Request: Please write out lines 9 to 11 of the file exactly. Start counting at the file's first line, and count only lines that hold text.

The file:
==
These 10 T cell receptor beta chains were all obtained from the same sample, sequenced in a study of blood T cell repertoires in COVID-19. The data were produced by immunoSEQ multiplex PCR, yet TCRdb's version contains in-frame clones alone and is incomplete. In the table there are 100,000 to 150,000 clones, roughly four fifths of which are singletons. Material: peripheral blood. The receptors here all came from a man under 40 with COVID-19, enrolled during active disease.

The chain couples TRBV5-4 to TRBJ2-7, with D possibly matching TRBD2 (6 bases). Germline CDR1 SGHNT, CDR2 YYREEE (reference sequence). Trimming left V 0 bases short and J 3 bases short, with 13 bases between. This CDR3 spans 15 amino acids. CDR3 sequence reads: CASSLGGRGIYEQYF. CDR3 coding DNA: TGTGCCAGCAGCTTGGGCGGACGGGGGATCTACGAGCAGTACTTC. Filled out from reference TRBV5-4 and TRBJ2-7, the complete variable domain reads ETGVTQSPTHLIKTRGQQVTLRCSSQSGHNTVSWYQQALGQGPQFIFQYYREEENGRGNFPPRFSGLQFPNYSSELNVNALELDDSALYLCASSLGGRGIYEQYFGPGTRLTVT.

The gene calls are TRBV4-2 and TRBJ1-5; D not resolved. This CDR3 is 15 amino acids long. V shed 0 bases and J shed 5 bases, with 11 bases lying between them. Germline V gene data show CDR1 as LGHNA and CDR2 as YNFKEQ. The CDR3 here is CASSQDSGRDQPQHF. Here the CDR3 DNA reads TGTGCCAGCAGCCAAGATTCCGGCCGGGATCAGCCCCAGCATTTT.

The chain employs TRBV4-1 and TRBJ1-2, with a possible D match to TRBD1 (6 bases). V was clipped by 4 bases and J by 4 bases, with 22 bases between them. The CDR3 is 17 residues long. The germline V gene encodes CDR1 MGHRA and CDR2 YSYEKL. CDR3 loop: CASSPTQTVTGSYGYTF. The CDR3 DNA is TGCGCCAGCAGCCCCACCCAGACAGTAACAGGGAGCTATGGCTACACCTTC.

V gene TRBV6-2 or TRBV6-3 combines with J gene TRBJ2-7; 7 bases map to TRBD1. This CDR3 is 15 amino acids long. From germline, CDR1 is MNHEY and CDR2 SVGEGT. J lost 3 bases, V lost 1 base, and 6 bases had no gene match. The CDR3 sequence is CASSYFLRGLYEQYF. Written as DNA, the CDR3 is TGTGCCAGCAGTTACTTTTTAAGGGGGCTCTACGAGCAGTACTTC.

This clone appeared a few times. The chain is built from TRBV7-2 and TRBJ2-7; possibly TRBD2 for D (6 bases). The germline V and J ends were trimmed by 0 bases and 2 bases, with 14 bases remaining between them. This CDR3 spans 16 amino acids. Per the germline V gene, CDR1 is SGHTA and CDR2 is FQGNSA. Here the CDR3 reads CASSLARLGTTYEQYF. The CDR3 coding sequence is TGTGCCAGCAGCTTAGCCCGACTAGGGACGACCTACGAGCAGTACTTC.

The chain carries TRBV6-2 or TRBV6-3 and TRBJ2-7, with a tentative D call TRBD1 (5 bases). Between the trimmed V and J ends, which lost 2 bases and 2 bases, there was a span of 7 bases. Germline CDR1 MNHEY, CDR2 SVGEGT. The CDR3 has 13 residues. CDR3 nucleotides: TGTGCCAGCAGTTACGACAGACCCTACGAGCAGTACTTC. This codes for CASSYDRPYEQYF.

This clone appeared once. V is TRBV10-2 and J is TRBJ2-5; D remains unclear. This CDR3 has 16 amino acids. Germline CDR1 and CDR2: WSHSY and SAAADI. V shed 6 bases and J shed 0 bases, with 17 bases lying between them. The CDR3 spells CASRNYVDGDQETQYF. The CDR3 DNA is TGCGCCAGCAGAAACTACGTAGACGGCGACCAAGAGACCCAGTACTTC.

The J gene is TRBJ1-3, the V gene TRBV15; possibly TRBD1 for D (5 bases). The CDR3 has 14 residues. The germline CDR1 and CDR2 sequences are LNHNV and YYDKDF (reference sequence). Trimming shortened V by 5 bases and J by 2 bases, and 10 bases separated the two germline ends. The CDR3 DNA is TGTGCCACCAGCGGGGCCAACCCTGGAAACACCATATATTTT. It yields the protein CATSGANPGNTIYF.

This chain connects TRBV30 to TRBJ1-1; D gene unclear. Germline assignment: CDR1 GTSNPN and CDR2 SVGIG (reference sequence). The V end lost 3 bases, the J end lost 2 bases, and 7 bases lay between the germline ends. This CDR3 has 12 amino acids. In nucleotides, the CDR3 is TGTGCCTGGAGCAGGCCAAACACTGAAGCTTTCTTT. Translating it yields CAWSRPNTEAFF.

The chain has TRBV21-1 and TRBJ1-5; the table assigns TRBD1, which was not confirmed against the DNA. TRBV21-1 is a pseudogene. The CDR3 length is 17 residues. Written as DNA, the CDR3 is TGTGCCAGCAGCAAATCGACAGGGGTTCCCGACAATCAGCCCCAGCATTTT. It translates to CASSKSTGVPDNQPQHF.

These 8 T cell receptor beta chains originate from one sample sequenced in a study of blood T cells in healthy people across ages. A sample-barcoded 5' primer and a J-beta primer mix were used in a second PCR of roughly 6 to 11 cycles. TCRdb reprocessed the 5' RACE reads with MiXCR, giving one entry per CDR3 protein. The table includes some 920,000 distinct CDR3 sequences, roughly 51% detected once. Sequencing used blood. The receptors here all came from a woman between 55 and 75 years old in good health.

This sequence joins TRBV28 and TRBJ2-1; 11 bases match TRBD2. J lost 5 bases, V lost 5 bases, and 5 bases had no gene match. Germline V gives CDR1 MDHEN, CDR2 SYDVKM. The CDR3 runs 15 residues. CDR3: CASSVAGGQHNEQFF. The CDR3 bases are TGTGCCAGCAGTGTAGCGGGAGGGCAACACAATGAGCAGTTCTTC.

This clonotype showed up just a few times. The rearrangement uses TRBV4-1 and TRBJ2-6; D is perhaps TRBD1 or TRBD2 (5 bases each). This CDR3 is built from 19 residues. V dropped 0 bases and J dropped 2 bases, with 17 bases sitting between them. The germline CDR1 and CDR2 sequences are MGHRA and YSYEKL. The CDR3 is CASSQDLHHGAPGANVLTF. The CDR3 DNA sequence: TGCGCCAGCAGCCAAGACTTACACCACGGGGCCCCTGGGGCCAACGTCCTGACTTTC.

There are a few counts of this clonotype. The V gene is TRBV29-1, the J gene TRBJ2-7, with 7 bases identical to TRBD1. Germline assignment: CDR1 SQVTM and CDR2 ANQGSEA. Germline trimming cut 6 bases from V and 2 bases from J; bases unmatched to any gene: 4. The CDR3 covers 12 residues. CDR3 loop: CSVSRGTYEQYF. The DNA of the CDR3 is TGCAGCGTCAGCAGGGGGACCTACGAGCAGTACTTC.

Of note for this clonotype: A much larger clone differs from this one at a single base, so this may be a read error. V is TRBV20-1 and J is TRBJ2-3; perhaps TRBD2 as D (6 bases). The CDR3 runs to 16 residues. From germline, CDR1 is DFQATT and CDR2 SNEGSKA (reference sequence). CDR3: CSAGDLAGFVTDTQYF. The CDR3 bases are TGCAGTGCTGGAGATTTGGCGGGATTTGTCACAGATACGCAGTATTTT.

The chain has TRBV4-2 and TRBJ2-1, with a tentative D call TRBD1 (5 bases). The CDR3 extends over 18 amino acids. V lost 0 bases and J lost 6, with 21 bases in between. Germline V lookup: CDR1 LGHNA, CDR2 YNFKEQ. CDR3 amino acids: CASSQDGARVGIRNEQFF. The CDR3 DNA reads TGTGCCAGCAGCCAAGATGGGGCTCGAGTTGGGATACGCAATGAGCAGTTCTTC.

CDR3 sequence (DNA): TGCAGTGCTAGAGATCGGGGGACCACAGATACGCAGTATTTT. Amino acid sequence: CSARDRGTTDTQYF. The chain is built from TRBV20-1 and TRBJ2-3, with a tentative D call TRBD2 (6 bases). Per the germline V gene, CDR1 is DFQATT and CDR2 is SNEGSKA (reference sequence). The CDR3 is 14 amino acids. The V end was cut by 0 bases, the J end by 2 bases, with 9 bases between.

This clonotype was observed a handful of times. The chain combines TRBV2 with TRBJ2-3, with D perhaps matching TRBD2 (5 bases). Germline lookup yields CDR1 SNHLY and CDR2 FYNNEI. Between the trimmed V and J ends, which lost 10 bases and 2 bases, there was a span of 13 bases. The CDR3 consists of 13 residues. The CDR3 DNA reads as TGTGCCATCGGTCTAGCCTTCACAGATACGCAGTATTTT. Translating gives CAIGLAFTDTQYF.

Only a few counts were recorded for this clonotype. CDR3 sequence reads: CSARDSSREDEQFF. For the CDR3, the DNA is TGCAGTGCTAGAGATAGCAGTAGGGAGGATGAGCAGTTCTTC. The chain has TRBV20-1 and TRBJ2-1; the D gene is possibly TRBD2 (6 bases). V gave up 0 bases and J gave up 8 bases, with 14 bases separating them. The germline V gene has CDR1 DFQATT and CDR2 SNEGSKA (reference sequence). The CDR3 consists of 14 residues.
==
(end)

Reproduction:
The J gene is TRBJ1-3, the V gene TRBV15; possibly TRBD1 for D (5 bases). The CDR3 has 14 residues. The germline CDR1 and CDR2 sequences are LNHNV and YYDKDF (reference sequence). Trimming shortened V by 5 bases and J by 2 bases, and 10 bases separated the two germline ends. The CDR3 DNA is TGTGCCACCAGCGGGGCCAACCCTGGAAACACCATATATTTT. It yields the protein CATSGANPGNTIYF.

This chain connects TRBV30 to TRBJ1-1; D gene unclear. Germline assignment: CDR1 GTSNPN and CDR2 SVGIG (reference sequence). The V end lost 3 bases, the J end lost 2 bases, and 7 bases lay between the germline ends. This CDR3 has 12 amino acids. In nucleotides, the CDR3 is TGTGCCTGGAGCAGGCCAAACACTGAAGCTTTCTTT. Translating it yields CAWSRPNTEAFF.

The chain has TRBV21-1 and TRBJ1-5; the table assigns TRBD1, which was not confirmed against the DNA. TRBV21-1 is a pseudogene. The CDR3 length is 17 residues. Written as DNA, the CDR3 is TGTGCCAGCAGCAAATCGACAGGGGTTCCCGACAATCAGCCCCAGCATTTT. It translates to CASSKSTGVPDNQPQHF.